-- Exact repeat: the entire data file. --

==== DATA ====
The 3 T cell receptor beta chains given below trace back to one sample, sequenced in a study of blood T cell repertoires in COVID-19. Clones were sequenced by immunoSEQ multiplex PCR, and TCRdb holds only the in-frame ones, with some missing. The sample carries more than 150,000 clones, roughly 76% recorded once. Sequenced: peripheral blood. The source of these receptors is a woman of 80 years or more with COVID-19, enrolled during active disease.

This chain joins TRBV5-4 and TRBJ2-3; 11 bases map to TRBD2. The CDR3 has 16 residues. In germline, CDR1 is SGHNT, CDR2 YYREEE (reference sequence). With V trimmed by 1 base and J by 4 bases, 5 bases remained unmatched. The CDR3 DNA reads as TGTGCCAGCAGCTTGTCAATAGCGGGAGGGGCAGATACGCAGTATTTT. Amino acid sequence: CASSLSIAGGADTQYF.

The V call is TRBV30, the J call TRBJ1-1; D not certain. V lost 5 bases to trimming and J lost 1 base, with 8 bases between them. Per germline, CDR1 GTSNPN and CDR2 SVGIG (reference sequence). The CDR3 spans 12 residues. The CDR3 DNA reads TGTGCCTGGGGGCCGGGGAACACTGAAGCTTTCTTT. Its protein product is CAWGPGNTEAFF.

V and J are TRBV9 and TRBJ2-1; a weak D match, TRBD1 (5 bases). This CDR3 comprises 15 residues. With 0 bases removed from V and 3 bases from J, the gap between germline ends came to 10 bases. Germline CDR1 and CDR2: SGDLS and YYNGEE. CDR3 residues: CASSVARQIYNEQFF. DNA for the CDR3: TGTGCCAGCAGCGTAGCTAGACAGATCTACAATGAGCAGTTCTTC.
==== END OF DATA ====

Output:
The 3 T cell receptor beta chains given below trace back to one sample, sequenced in a study of blood T cell repertoires in COVID-19. Clones were sequenced by immunoSEQ multiplex PCR, and TCRdb holds only the in-frame ones, with some missing. The sample carries more than 150,000 clones, roughly 76% recorded once. Sequenced: peripheral blood. The source of these receptors is a woman of 80 years or more with COVID-19, enrolled during active disease.

This chain joins TRBV5-4 and TRBJ2-3; 11 bases map to TRBD2. The CDR3 has 16 residues. In germline, CDR1 is SGHNT, CDR2 YYREEE (reference sequence). With V trimmed by 1 base and J by 4 bases, 5 bases remained unmatched. The CDR3 DNA reads as TGTGCCAGCAGCTTGTCAATAGCGGGAGGGGCAGATACGCAGTATTTT. Amino acid sequence: CASSLSIAGGADTQYF.

The V call is TRBV30, the J call TRBJ1-1; D not certain. V lost 5 bases to trimming and J lost 1 base, with 8 bases between them. Per germline, CDR1 GTSNPN and CDR2 SVGIG (reference sequence). The CDR3 spans 12 residues. The CDR3 DNA reads TGTGCCTGGGGGCCGGGGAACACTGAAGCTTTCTTT. Its protein product is CAWGPGNTEAFF.

V and J are TRBV9 and TRBJ2-1; a weak D match, TRBD1 (5 bases). This CDR3 comprises 15 residues. With 0 bases removed from V and 3 bases from J, the gap between germline ends came to 10 bases. Germline CDR1 and CDR2: SGDLS and YYNGEE. CDR3 residues: CASSVARQIYNEQFF. DNA for the CDR3: TGTGCCAGCAGCGTAGCTAGACAGATCTACAATGAGCAGTTCTTC.